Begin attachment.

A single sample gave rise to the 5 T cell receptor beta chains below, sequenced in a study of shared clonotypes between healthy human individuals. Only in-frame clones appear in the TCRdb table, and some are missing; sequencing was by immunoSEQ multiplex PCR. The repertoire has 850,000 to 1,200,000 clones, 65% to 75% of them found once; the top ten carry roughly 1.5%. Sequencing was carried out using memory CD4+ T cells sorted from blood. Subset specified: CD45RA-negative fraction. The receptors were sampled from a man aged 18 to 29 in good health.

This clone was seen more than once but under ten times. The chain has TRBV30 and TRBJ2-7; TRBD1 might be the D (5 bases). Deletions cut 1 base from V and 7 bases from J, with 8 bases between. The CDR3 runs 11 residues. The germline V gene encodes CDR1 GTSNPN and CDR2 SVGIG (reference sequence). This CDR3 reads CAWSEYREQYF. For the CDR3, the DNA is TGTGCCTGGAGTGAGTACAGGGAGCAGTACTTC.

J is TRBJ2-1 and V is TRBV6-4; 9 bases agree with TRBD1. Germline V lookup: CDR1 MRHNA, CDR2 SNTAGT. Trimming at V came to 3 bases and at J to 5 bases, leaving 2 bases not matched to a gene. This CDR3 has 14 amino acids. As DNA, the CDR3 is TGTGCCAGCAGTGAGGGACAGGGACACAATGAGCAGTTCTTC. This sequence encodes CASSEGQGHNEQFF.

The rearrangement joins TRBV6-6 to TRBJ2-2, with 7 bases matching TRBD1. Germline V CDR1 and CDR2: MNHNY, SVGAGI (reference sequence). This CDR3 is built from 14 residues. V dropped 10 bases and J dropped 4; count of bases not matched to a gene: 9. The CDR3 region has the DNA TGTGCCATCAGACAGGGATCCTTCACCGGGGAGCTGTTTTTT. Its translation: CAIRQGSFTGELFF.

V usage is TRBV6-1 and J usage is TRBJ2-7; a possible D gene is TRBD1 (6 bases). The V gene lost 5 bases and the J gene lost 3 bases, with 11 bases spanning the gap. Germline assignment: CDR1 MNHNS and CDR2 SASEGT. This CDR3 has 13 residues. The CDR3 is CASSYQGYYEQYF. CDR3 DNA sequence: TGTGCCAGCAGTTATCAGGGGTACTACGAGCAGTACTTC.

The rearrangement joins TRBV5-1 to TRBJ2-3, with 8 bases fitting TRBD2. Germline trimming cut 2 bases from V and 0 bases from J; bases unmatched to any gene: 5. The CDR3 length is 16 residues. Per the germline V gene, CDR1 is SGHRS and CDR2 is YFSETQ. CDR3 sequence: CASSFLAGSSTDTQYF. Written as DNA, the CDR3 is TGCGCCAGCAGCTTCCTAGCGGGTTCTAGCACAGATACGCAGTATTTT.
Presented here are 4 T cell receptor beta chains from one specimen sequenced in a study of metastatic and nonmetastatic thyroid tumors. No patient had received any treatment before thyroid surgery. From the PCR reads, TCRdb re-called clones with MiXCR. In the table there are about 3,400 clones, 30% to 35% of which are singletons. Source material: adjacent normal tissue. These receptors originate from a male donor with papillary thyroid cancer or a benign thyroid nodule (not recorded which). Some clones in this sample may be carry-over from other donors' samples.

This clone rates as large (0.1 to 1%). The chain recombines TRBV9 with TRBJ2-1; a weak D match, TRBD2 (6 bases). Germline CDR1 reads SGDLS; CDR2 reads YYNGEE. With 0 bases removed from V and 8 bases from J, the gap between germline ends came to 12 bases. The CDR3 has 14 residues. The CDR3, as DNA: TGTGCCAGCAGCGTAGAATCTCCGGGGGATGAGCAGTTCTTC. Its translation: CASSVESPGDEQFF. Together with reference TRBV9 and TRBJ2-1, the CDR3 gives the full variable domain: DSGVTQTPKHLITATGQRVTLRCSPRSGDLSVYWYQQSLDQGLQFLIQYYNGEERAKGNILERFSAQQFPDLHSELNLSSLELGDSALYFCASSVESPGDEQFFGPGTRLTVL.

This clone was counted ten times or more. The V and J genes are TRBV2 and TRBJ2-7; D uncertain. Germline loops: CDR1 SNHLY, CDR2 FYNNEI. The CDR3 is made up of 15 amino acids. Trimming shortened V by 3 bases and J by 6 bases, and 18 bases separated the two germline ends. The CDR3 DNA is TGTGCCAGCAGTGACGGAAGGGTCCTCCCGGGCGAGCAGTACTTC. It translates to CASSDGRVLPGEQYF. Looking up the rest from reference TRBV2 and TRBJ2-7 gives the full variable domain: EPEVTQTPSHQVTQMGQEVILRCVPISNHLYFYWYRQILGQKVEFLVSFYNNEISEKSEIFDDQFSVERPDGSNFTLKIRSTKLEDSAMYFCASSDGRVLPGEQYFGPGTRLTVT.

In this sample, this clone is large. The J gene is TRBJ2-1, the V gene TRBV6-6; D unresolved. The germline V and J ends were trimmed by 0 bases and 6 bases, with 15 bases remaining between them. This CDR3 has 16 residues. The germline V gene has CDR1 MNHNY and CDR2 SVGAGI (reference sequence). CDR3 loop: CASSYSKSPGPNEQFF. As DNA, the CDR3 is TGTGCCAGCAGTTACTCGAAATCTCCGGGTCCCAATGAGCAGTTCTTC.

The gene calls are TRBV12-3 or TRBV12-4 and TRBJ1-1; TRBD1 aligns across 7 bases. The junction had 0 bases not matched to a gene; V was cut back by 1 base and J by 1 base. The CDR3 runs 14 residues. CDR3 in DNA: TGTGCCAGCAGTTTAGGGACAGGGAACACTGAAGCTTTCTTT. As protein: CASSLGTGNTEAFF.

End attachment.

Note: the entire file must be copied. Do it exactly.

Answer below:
A single sample gave rise to the 5 T cell receptor beta chains below, sequenced in a study of shared clonotypes between healthy human individuals. Only in-frame clones appear in the TCRdb table, and some are missing; sequencing was by immunoSEQ multiplex PCR. The repertoire has 850,000 to 1,200,000 clones, 65% to 75% of them found once; the top ten carry roughly 1.5%. Sequencing was carried out using memory CD4+ T cells sorted from blood. Subset specified: CD45RA-negative fraction. The receptors were sampled from a man aged 18 to 29 in good health.

This clone was seen more than once but under ten times. The chain has TRBV30 and TRBJ2-7; TRBD1 might be the D (5 bases). Deletions cut 1 base from V and 7 bases from J, with 8 bases between. The CDR3 runs 11 residues. The germline V gene encodes CDR1 GTSNPN and CDR2 SVGIG (reference sequence). This CDR3 reads CAWSEYREQYF. For the CDR3, the DNA is TGTGCCTGGAGTGAGTACAGGGAGCAGTACTTC.

J is TRBJ2-1 and V is TRBV6-4; 9 bases agree with TRBD1. Germline V lookup: CDR1 MRHNA, CDR2 SNTAGT. Trimming at V came to 3 bases and at J to 5 bases, leaving 2 bases not matched to a gene. This CDR3 has 14 amino acids. As DNA, the CDR3 is TGTGCCAGCAGTGAGGGACAGGGACACAATGAGCAGTTCTTC. This sequence encodes CASSEGQGHNEQFF.

The rearrangement joins TRBV6-6 to TRBJ2-2, with 7 bases matching TRBD1. Germline V CDR1 and CDR2: MNHNY, SVGAGI (reference sequence). This CDR3 is built from 14 residues. V dropped 10 bases and J dropped 4; count of bases not matched to a gene: 9. The CDR3 region has the DNA TGTGCCATCAGACAGGGATCCTTCACCGGGGAGCTGTTTTTT. Its translation: CAIRQGSFTGELFF.

V usage is TRBV6-1 and J usage is TRBJ2-7; a possible D gene is TRBD1 (6 bases). The V gene lost 5 bases and the J gene lost 3 bases, with 11 bases spanning the gap. Germline assignment: CDR1 MNHNS and CDR2 SASEGT. This CDR3 has 13 residues. The CDR3 is CASSYQGYYEQYF. CDR3 DNA sequence: TGTGCCAGCAGTTATCAGGGGTACTACGAGCAGTACTTC.

The rearrangement joins TRBV5-1 to TRBJ2-3, with 8 bases fitting TRBD2. Germline trimming cut 2 bases from V and 0 bases from J; bases unmatched to any gene: 5. The CDR3 length is 16 residues. Per the germline V gene, CDR1 is SGHRS and CDR2 is YFSETQ. CDR3 sequence: CASSFLAGSSTDTQYF. Written as DNA, the CDR3 is TGCGCCAGCAGCTTCCTAGCGGGTTCTAGCACAGATACGCAGTATTTT.
Presented here are 4 T cell receptor beta chains from one specimen sequenced in a study of metastatic and nonmetastatic thyroid tumors. No patient had received any treatment before thyroid surgery. From the PCR reads, TCRdb re-called clones with MiXCR. In the table there are about 3,400 clones, 30% to 35% of which are singletons. Source material: adjacent normal tissue. These receptors originate from a male donor with papillary thyroid cancer or a benign thyroid nodule (not recorded which). Some clones in this sample may be carry-over from other donors' samples.

This clone rates as large (0.1 to 1%). The chain recombines TRBV9 with TRBJ2-1; a weak D match, TRBD2 (6 bases). Germline CDR1 reads SGDLS; CDR2 reads YYNGEE. With 0 bases removed from V and 8 bases from J, the gap between germline ends came to 12 bases. The CDR3 has 14 residues. The CDR3, as DNA: TGTGCCAGCAGCGTAGAATCTCCGGGGGATGAGCAGTTCTTC. Its translation: CASSVESPGDEQFF. Together with reference TRBV9 and TRBJ2-1, the CDR3 gives the full variable domain: DSGVTQTPKHLITATGQRVTLRCSPRSGDLSVYWYQQSLDQGLQFLIQYYNGEERAKGNILERFSAQQFPDLHSELNLSSLELGDSALYFCASSVESPGDEQFFGPGTRLTVL.

This clone was counted ten times or more. The V and J genes are TRBV2 and TRBJ2-7; D uncertain. Germline loops: CDR1 SNHLY, CDR2 FYNNEI. The CDR3 is made up of 15 amino acids. Trimming shortened V by 3 bases and J by 6 bases, and 18 bases separated the two germline ends. The CDR3 DNA is TGTGCCAGCAGTGACGGAAGGGTCCTCCCGGGCGAGCAGTACTTC. It translates to CASSDGRVLPGEQYF. Looking up the rest from reference TRBV2 and TRBJ2-7 gives the full variable domain: EPEVTQTPSHQVTQMGQEVILRCVPISNHLYFYWYRQILGQKVEFLVSFYNNEISEKSEIFDDQFSVERPDGSNFTLKIRSTKLEDSAMYFCASSDGRVLPGEQYFGPGTRLTVT.

In this sample, this clone is large. The J gene is TRBJ2-1, the V gene TRBV6-6; D unresolved. The germline V and J ends were trimmed by 0 bases and 6 bases, with 15 bases remaining between them. This CDR3 has 16 residues. The germline V gene has CDR1 MNHNY and CDR2 SVGAGI (reference sequence). CDR3 loop: CASSYSKSPGPNEQFF. As DNA, the CDR3 is TGTGCCAGCAGTTACTCGAAATCTCCGGGTCCCAATGAGCAGTTCTTC.

The gene calls are TRBV12-3 or TRBV12-4 and TRBJ1-1; TRBD1 aligns across 7 bases. The junction had 0 bases not matched to a gene; V was cut back by 1 base and J by 1 base. The CDR3 runs 14 residues. CDR3 in DNA: TGTGCCAGCAGTTTAGGGACAGGGAACACTGAAGCTTTCTTT. As protein: CASSLGTGNTEAFF.